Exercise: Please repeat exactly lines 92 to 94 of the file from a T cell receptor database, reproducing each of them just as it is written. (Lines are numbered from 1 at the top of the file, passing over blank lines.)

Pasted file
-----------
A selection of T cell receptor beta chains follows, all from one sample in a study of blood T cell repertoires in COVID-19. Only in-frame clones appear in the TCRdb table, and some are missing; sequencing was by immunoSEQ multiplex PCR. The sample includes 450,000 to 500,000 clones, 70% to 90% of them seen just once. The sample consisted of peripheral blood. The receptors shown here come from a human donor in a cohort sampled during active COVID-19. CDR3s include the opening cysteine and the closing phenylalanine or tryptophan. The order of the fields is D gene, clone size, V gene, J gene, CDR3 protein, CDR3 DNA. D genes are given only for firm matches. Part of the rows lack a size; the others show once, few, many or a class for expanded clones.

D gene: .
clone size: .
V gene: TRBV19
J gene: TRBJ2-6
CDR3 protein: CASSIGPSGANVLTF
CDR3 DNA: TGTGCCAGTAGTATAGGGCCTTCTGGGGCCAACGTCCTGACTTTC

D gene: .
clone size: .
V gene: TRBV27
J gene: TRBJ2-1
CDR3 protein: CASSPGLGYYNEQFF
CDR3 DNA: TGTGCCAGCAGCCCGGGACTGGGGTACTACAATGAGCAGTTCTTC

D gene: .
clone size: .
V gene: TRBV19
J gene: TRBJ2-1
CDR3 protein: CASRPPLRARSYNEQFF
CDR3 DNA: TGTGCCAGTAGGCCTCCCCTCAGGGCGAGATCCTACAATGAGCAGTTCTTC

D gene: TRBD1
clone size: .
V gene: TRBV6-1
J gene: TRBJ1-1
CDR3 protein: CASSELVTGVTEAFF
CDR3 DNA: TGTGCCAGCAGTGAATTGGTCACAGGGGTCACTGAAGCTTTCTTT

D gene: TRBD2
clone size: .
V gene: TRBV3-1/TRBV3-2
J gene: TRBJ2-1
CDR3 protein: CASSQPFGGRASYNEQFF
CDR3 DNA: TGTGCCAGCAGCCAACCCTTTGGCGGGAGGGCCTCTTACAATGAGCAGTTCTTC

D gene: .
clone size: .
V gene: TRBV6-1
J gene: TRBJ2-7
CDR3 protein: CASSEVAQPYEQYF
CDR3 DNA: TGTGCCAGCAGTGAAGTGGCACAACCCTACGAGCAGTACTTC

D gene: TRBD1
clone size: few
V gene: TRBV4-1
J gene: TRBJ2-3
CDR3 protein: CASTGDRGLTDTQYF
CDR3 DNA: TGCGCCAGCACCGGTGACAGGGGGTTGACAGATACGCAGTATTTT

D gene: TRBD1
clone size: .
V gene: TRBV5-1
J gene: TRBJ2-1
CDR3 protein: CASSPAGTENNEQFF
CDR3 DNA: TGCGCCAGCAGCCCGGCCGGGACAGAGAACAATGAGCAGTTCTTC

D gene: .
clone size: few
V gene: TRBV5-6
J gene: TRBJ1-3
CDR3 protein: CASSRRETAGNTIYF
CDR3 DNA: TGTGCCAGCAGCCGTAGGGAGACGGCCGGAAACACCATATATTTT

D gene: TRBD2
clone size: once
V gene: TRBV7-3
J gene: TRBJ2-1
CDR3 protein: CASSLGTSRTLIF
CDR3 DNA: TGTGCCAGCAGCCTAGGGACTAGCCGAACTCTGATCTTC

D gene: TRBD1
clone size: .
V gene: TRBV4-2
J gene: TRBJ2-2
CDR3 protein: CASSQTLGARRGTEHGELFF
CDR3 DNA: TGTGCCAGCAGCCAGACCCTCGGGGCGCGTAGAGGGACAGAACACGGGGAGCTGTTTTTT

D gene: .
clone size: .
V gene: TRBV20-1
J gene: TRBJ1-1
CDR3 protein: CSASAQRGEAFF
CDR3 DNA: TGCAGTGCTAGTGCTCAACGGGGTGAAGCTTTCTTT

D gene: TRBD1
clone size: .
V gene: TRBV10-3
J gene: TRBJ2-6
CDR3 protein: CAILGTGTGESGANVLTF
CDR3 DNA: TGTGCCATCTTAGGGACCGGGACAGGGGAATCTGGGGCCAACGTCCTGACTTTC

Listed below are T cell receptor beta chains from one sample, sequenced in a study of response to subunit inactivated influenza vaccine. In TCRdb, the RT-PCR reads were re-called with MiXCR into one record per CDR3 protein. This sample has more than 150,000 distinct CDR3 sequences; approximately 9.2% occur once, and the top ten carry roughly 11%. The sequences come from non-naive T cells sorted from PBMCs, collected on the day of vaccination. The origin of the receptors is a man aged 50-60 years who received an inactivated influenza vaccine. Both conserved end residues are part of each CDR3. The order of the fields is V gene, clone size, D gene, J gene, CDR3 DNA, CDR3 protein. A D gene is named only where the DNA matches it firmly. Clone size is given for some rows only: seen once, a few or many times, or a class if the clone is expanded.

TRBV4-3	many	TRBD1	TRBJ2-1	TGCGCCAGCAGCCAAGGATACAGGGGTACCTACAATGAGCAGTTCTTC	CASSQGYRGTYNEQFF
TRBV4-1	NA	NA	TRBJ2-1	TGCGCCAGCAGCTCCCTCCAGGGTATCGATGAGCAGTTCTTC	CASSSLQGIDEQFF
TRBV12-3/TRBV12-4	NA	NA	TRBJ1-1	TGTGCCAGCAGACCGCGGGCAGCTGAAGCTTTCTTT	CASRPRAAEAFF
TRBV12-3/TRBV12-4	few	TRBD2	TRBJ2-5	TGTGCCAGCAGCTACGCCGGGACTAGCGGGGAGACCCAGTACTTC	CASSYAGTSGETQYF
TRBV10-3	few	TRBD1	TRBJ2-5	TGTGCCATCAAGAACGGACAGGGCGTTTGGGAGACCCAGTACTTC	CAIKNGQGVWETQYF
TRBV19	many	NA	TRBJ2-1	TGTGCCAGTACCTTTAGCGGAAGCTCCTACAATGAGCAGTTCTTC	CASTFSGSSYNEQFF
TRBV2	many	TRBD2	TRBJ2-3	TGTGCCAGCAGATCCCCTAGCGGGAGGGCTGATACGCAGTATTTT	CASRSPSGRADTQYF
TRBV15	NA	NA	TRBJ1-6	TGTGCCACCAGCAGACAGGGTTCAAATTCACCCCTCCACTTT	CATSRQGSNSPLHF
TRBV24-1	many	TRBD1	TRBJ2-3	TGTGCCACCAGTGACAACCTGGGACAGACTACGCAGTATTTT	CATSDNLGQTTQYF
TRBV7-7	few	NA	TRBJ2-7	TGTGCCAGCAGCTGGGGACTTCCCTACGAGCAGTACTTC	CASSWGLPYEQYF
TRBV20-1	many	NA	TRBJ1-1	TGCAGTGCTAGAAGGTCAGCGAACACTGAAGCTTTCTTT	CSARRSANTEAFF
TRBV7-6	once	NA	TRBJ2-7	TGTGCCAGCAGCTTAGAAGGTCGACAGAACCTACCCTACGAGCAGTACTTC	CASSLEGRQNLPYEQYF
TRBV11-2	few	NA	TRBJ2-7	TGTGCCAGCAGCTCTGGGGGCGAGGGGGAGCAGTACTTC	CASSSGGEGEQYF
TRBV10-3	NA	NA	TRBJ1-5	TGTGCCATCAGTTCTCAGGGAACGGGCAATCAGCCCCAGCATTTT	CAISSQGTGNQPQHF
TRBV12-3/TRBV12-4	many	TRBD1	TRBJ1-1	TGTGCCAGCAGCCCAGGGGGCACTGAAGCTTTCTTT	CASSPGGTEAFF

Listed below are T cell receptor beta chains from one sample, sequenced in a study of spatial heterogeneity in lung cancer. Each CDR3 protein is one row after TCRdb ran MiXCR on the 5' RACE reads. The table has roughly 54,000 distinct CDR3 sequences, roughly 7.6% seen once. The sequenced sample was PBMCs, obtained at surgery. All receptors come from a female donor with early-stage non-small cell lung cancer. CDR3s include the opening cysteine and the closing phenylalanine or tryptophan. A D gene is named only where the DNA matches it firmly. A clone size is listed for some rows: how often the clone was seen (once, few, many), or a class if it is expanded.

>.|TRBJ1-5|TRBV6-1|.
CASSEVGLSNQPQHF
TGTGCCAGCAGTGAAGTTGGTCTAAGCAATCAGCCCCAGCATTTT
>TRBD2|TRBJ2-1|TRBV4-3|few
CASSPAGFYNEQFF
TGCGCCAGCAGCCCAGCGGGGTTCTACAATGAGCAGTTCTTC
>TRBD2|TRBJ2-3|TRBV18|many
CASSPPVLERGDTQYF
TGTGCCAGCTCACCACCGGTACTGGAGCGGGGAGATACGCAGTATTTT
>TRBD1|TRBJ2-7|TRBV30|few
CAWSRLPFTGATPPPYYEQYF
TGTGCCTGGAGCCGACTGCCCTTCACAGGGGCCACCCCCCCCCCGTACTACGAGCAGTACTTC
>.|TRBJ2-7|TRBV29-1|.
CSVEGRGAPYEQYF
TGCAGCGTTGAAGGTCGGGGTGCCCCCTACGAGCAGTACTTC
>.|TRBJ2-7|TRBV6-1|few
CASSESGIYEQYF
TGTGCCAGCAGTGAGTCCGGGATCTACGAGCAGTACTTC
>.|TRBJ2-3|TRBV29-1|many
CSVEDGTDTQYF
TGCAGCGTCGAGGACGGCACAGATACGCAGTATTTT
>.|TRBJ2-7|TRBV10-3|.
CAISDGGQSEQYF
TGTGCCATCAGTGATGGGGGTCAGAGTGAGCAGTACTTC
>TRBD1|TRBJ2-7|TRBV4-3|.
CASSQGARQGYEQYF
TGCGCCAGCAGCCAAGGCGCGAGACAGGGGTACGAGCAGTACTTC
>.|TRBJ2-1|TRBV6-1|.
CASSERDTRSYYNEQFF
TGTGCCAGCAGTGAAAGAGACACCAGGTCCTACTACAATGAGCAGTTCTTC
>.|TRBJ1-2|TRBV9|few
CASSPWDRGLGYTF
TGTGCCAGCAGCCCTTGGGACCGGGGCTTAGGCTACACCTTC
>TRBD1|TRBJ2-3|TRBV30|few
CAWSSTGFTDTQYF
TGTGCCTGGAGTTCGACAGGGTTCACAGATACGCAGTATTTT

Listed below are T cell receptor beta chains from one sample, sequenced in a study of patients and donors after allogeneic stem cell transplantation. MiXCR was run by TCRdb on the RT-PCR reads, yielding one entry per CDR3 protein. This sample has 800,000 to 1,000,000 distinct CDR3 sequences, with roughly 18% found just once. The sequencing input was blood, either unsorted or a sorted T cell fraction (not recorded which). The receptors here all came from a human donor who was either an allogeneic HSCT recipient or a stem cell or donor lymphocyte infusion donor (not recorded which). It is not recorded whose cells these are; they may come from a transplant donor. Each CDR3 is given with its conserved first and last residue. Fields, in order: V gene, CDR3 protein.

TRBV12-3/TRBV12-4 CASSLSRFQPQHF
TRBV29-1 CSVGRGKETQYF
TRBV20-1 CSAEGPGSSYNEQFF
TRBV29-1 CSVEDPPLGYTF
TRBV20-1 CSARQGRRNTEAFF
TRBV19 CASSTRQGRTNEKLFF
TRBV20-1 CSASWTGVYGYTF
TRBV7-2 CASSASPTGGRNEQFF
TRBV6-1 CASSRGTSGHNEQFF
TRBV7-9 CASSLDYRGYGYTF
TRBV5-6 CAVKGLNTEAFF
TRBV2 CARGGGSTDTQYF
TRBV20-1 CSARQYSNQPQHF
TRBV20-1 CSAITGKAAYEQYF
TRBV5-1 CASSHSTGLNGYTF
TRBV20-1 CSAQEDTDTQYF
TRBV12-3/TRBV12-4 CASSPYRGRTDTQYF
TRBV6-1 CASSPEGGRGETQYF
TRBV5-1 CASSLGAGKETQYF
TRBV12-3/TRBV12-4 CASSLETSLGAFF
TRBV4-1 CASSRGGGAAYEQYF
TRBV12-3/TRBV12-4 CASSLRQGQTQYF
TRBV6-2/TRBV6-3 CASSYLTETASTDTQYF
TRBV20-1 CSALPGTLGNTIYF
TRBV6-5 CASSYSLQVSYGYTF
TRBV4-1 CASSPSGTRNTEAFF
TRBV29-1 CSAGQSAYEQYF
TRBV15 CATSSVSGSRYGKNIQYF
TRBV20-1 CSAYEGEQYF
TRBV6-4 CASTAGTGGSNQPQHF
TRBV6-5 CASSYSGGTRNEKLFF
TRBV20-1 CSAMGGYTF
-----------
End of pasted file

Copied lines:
TRBV7-6	once	NA	TRBJ2-7	TGTGCCAGCAGCTTAGAAGGTCGACAGAACCTACCCTACGAGCAGTACTTC	CASSLEGRQNLPYEQYF
TRBV11-2	few	NA	TRBJ2-7	TGTGCCAGCAGCTCTGGGGGCGAGGGGGAGCAGTACTTC	CASSSGGEGEQYF
TRBV10-3	NA	NA	TRBJ1-5	TGTGCCATCAGTTCTCAGGGAACGGGCAATCAGCCCCAGCATTTT	CAISSQGTGNQPQHF